MARTINSBURG – A man is suing the Jefferson County Board of Education through his guardian after he claims he was injured by a teacher at school.
Howard Guth and Terry Taylor, a principal and teacher both working for the school board, also were named as defendants in the suit.
William Conklin, who is now 22, has been diagnosed with having Attention Deficit/Hyperactivity Disorder, Impulse-Control Disorder, Bipolar Disorder, Mild Mental Retardation, Asthma and mild hearing loss, according to a complaint filed Jan. 14 in the U.S. District Court for the Northern District of West Virginia.
Susan Conklin claims William Conklin was a special education student at Jefferson High School, where Guth was the principal and Taylor was a teacher.
On Jan. 16, 2014, William Conklin was in his classroom when he spoke or made a comment about a classmate, at which time Taylor grabbed him by the neck, choked him and pushed him into a bookcase, causing marks on his body, aggravating a prior back injury and causing pain, causing extreme humiliation and embarrassment and causing extreme fear, according to the suit.
Susan Conklin claims four days later, Trooper First Class J.E. Williams of the West Virginia State Police investigated the incident and obtained eye-witness accounts from two students who confirmed that Taylor choked William Conklin and pushed him against the bookcase in the classroom.
On Jan. 17, 2014, Susan Conklin and William Conklin met with Tony Roman, the assistant principal; Charles Hampton, the Director of Pupil Services; and Guth and it was then that Guth told William Conklin that the assault was his fault, according to the suit.
Susan Conklin claims Taylor was allowed to return to the classroom and William Conklin was fearful of being around him and was emotionally unstable to return to the same classroom after Taylor returned.
There was no other appropriate special education classroom at the high school and the defendants offered early graduation, but when William Conklin and Susan Conklin refused, since he had not accomplished the goals on his Individual Education Plan, he was placed on homebound instruction, which was initially located in a trailer classroom whose door was located a few feet from the door of Taylor’s classroom, according to the suit.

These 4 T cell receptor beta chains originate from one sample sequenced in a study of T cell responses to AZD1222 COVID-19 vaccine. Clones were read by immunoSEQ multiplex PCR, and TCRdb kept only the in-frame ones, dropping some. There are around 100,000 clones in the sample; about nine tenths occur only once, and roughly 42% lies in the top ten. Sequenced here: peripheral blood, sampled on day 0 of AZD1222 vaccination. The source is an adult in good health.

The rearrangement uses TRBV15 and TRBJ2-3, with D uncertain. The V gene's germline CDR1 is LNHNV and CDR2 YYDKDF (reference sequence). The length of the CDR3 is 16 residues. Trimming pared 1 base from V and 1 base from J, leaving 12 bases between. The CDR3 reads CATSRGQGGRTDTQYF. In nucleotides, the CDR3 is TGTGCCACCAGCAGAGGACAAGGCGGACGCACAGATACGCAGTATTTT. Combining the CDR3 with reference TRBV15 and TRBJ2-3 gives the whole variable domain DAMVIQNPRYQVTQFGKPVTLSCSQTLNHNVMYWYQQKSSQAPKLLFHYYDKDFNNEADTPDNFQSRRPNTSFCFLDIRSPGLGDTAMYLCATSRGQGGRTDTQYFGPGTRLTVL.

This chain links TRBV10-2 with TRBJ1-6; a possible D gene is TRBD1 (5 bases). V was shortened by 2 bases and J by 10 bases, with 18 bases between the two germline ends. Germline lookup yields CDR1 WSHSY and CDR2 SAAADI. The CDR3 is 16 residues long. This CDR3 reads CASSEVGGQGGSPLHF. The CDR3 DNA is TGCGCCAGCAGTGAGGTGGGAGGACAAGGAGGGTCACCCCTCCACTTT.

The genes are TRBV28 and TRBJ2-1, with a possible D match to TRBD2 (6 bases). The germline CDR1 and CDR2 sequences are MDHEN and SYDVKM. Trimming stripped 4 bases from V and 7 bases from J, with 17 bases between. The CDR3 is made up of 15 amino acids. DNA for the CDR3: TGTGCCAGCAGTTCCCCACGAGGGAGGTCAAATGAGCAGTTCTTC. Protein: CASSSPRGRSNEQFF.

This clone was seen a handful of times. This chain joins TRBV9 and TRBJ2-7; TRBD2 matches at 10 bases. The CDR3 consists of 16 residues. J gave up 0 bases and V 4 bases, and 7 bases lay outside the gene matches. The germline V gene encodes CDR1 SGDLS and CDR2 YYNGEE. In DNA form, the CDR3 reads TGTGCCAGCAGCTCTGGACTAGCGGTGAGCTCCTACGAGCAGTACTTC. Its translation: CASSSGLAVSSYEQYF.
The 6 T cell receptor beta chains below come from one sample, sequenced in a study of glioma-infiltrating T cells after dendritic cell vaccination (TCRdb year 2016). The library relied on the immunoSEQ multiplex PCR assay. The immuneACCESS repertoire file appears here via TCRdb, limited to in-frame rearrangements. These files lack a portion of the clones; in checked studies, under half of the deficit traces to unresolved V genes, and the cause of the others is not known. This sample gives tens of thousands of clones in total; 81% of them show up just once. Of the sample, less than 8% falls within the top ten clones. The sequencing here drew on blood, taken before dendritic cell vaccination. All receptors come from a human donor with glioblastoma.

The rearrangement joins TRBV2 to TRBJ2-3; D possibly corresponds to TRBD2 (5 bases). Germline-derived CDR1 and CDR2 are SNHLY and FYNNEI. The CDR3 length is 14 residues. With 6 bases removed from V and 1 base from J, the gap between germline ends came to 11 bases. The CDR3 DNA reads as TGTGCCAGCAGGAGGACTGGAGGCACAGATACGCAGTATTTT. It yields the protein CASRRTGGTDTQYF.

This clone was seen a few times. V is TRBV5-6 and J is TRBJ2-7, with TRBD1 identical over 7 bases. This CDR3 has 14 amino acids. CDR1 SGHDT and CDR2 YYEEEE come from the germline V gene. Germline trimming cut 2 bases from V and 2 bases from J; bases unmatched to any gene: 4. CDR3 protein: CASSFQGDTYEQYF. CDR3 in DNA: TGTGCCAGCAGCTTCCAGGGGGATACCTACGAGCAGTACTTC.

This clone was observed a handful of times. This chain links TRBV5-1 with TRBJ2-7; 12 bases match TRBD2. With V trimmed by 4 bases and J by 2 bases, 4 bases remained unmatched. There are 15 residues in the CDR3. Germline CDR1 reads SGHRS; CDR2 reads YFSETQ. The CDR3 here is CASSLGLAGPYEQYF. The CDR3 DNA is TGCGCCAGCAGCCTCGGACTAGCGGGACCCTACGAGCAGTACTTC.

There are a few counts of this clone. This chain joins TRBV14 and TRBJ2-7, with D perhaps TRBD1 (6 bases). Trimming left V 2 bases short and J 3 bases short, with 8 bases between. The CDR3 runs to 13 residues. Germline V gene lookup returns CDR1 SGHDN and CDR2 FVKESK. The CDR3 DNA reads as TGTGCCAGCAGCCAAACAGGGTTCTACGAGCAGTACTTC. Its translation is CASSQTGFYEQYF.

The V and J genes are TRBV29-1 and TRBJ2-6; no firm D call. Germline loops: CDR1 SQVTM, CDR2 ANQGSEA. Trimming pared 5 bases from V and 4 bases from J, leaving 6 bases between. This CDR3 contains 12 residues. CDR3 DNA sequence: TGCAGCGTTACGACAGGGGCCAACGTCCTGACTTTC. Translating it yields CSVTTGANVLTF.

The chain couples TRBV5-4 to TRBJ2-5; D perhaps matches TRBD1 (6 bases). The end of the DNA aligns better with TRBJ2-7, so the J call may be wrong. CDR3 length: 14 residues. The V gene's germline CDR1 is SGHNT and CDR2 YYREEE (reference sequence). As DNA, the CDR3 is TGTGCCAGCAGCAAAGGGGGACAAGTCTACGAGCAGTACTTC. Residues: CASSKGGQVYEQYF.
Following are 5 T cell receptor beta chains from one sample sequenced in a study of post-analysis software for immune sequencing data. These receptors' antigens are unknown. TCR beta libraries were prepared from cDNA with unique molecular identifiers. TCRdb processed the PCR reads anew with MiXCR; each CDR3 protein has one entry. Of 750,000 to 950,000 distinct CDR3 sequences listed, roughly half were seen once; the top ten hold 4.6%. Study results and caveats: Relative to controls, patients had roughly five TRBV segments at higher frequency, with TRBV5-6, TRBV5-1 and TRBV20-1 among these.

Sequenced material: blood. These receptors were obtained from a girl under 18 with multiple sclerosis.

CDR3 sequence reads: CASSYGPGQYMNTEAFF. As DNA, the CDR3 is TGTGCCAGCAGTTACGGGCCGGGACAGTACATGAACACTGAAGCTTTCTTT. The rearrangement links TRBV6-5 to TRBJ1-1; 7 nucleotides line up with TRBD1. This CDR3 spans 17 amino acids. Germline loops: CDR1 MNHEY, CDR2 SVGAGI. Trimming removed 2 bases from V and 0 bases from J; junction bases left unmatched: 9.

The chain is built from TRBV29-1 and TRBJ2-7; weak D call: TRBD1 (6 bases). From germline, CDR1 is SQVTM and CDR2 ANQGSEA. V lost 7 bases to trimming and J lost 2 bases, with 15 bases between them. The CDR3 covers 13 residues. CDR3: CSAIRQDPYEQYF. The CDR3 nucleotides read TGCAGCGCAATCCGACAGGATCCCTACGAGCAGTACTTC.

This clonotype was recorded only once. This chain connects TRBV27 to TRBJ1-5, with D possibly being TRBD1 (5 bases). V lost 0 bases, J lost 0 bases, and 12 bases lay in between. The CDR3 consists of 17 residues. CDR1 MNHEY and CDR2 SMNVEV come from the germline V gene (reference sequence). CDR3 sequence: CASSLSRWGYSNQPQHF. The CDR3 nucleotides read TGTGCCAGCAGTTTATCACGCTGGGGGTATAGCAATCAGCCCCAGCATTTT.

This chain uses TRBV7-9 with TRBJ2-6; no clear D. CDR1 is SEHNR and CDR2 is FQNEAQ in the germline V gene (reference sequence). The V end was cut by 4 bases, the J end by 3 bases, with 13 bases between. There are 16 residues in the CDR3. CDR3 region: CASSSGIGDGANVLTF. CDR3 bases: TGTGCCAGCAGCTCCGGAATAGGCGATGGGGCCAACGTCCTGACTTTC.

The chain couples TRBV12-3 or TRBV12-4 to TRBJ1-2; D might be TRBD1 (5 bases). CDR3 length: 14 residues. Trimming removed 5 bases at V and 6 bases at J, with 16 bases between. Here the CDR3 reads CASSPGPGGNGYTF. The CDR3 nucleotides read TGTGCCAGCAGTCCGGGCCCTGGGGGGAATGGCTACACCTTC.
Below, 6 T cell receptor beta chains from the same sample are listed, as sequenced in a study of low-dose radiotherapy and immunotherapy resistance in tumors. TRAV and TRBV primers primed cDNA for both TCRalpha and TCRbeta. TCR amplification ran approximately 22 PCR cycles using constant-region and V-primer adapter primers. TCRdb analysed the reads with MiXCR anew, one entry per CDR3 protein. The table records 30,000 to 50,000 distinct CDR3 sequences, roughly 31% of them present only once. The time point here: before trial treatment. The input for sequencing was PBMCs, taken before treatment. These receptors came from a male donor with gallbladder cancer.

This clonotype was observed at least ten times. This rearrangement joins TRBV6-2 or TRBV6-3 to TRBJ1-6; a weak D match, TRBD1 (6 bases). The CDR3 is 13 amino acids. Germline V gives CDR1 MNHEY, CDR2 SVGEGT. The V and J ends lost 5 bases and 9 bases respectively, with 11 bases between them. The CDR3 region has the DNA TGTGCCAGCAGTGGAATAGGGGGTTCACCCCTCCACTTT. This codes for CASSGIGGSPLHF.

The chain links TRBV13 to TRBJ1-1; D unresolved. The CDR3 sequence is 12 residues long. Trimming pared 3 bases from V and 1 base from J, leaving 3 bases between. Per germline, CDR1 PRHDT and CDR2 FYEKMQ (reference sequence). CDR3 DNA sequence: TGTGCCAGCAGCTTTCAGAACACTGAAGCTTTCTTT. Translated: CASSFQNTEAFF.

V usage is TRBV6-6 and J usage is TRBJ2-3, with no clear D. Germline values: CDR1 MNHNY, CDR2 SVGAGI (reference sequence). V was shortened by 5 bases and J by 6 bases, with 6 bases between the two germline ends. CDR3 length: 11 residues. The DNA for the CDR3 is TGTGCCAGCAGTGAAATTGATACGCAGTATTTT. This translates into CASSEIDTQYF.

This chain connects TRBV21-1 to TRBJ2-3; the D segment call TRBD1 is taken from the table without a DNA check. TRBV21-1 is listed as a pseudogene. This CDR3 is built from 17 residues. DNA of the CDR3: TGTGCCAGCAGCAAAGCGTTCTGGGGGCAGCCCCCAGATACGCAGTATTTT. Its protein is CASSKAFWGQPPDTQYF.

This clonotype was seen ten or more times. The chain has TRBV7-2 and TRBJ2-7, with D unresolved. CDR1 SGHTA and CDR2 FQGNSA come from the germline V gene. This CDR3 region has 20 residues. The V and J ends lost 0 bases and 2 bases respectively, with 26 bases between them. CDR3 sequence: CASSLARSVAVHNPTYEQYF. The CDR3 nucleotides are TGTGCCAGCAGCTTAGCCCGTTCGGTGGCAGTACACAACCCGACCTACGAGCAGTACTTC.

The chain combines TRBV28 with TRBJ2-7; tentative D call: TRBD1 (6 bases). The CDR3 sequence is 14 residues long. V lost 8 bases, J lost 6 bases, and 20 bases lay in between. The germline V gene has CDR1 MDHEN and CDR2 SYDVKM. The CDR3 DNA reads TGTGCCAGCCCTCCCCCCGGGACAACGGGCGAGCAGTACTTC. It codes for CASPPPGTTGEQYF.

Susan Conklin claims due to his fear of seeing Taylor, his home bound instruction was moved to the public library, where an instructor provided him with academic services three times a week, causing him embarrassment, humiliation and isolation from his peers.
During William Conklin’s final year in high school, he was still offered home bound instruction and, two months prior to graduation, after requesting to be moved back into the school, the defendants agreed to move his home bound instruction into the school’s library three days per week and the defendants also agreed to keep Taylor from being in the bus pick-up area while William Conklin was leaving school.
The physical violence toward William Conklin was allowed and condoned by the defendants and their practices served no legitimate educational or other purposes, but, instead, were inflicted to punish and humiliate with a wanton and reckless disregard for the rights, feelings, safety and welfare of the plaintiff, according to the suit.
William Conklin, through Susan Conklin, is seeking compensatory and punitive damages with pre- and post-judgment interest. He is being represented by Nancy A. Dalby.
The case is assigned to District Judge Gina S. Groh.